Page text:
katyjay

Things you don't see anymore

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What was John Peel's "Rule of Thumb" Ian?

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14 hours ago, Compo said:

You don't see lovely little wings like this on cars these days either:

 

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I had one of those. Ford Anglia 105E in dark blue. FTV 475C

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I was Just thinking. about that Ian.

 

 I suppose Hardy smoked all of Nelsons cigarettes.

They ran out of cheap nuts.

The Fosdykes moved.

Trunk calls went the way of the pay phone 

The sun seems a bit scarce in these days so it's now just Tang Tea.

opus 22 is now up to opus 30.

somebody ate all the dates!

 

Sorry!  I couldn't resist it.  :biggrin:

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Hot dog Barrow boys.

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The cockle man in nottm pubs.....:wacko:

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30 minutes ago, Compo said:

The cockle man in nottm pubs.....:wacko:

I think modern hygiene regulations put paid to that. Mind you, I used to enjoy the Friday night visits by the Sally Ann and the cockle man. Always bought mussels, prawns and cockles from him.

I also recall some fella coming round with a big basket of filled cobs - beef, ham, cheese and so on. He had bottles of sauce and mustard with him - you could help yourself. Was that in Nottm or was it Kent? It was in the days before pubs sold food as a norm. (Thinking about it, though, if it was Kent, they would have been rolls, not cobs).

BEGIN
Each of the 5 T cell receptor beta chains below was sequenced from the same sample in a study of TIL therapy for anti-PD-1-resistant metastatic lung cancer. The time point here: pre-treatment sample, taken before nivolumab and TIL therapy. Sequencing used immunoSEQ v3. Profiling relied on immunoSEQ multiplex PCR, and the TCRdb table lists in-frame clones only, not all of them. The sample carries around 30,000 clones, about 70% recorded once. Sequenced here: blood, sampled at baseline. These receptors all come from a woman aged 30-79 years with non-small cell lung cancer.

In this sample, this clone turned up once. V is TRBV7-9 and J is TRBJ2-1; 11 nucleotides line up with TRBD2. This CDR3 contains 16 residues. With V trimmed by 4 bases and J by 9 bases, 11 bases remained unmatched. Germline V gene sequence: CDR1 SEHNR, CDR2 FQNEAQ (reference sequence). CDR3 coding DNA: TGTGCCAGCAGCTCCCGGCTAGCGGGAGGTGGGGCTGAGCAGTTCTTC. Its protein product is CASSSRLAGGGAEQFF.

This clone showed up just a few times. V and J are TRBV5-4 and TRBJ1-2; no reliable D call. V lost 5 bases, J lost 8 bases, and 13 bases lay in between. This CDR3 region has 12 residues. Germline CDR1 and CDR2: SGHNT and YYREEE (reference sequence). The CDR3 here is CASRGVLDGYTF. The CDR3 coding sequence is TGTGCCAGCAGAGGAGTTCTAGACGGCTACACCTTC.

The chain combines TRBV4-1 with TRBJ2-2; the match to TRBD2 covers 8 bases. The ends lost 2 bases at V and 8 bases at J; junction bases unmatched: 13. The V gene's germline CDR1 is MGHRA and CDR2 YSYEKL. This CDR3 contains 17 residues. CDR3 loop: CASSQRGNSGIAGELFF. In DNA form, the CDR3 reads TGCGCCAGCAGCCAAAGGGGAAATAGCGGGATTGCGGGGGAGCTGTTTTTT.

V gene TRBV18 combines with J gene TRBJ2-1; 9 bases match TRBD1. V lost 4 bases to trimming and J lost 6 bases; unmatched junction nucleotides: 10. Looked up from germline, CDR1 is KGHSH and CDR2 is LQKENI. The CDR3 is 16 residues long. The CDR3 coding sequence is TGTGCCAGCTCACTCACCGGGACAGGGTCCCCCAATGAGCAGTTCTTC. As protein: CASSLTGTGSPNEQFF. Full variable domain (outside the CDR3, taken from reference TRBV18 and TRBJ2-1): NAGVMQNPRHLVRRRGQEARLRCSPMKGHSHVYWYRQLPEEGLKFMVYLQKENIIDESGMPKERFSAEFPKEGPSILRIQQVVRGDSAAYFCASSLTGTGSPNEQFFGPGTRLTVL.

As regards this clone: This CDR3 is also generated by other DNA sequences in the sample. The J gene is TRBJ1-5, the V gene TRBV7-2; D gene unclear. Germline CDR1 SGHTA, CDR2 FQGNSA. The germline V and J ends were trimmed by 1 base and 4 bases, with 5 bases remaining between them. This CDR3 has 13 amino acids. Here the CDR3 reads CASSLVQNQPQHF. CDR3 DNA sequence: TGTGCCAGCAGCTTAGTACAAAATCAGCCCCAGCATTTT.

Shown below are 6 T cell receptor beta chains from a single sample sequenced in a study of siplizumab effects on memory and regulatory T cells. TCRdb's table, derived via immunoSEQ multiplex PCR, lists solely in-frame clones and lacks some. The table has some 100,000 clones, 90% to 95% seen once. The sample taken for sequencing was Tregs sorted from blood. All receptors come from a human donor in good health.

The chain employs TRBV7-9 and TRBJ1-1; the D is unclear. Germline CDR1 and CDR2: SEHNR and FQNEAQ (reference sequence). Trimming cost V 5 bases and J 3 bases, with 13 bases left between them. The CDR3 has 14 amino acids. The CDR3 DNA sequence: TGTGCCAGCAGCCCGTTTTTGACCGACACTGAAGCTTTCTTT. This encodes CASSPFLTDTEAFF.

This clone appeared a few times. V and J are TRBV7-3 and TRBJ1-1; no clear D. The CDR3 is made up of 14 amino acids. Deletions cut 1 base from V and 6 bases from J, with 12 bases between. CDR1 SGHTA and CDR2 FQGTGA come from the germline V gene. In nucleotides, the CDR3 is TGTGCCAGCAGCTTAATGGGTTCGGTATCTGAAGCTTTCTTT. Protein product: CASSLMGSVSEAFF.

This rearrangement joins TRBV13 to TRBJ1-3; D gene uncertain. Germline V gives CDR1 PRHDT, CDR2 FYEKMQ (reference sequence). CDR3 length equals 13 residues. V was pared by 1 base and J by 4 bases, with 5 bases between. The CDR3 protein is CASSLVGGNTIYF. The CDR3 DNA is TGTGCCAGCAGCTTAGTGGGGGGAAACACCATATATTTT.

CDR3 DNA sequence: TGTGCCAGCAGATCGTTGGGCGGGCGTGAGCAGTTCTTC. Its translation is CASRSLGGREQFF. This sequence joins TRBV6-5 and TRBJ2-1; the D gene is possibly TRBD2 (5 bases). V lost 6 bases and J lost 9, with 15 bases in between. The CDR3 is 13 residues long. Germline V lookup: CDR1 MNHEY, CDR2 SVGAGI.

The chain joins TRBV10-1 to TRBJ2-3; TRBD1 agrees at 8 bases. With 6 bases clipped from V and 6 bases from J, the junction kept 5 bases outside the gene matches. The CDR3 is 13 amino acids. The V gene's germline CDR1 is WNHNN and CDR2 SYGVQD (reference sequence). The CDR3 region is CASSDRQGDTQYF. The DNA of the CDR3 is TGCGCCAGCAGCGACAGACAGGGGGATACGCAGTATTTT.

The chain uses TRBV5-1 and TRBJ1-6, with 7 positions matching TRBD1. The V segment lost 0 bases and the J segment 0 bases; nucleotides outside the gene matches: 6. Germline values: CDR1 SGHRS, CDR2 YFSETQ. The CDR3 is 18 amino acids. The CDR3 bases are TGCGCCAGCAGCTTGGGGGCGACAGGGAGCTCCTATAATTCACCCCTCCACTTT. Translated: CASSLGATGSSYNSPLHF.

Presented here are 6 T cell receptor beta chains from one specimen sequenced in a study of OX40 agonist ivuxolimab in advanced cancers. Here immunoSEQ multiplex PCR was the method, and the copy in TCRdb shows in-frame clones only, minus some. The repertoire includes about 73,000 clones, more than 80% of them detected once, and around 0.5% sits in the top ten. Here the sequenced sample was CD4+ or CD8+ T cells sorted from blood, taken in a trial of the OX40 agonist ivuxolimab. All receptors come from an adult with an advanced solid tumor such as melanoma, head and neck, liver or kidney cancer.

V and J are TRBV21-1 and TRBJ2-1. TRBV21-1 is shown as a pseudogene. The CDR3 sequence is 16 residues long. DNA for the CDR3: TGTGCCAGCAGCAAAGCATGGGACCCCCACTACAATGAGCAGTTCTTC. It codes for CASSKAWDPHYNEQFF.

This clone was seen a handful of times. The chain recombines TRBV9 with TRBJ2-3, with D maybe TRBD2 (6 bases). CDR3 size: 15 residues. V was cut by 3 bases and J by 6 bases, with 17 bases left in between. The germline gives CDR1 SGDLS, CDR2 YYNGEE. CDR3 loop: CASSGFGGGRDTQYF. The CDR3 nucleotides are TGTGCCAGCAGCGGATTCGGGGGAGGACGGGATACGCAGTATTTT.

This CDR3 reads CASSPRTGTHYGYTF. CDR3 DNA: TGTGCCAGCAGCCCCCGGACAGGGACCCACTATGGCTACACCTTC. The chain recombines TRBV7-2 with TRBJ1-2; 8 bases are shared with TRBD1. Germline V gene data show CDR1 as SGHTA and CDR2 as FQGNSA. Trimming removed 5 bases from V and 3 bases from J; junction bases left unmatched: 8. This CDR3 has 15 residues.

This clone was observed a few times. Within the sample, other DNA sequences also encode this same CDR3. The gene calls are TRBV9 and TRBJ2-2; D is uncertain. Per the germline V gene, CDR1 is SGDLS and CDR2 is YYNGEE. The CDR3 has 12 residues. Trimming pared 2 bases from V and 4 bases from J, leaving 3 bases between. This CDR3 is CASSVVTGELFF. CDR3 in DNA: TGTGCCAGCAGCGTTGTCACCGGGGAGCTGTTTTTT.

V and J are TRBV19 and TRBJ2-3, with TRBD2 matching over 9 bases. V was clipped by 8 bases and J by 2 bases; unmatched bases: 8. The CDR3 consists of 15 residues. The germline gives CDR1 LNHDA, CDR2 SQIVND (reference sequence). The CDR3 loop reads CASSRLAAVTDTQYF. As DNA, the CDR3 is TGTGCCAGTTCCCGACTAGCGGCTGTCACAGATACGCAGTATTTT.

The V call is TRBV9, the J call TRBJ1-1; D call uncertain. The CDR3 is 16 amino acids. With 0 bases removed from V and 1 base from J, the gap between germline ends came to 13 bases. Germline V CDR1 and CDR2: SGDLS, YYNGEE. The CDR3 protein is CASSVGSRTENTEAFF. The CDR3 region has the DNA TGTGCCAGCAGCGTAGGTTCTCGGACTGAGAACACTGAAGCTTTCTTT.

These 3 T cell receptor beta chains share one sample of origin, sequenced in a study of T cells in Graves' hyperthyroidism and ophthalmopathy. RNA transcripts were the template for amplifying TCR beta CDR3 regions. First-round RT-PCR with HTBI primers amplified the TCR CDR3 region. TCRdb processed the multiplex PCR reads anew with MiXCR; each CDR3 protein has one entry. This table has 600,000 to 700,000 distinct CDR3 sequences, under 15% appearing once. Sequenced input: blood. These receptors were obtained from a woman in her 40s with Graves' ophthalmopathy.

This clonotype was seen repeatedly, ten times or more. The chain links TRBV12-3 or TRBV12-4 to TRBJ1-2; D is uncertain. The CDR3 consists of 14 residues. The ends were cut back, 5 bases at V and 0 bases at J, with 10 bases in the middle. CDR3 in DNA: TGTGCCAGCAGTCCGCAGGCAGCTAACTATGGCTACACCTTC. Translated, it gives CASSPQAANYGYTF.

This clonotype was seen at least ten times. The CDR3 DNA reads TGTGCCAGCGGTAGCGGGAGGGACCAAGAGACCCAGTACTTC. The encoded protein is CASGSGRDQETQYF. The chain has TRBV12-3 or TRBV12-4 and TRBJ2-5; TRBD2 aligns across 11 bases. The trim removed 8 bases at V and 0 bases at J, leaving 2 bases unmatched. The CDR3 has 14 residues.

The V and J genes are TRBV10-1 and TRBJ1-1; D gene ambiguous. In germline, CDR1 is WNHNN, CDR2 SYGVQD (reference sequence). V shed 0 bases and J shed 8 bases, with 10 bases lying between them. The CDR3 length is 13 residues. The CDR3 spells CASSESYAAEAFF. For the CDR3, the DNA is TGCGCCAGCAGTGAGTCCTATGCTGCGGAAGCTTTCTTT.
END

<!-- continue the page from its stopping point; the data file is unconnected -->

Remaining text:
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1 hour ago, Compo said:

The cockle man in nottm pubs.....:wacko:

Dave the Cockle Man is still around as far as I know.  I’ve seen him in recent months, although he’s not a well man. 

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1 hour ago, LizzieM said:

Dave the Cockle Man is still around as far as I know.  I’ve seen him in recent months, although he’s not a well man. 

 

He was mugged for his takings a couple of months ago, he’s 70.

While he was in hospital for damaged ribs he was found to have cancer. I believe he’s out now.

 

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Yes I read about that Alan, and I've seen him in town since then.

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On 22/01/2018 at 4:34 PM, catfan said:

I remember seeing these cars on a daily basis years ago, two stroke engine & very unstable on the road. Nowadays disabled people can pick & choose what car they want !

 

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Back in the 1960s my Brother in Law's mate had one of those.  His name was Mick and he was from 'Ucknal'.  My B in L had his 'Stag' do in some place in 'Ucknal' and I was there.  After the 'Do', Mick drove BinL and me back to Bestwood. How 3 of us got in that thing I don't know.. but we did...  :)

 

Col

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14 hours ago, LizzieM said:

Dave the Cockle Man is still around as far as I know.  I’ve seen him in recent months, although he’s not a well man. 

There must have been a number of these cockle men. I well remember that many pubs had a visit on a Friday and it can't have been the same person at all of them. (This is memory of over 40 years ago). I always wondered what they did the rest of the week.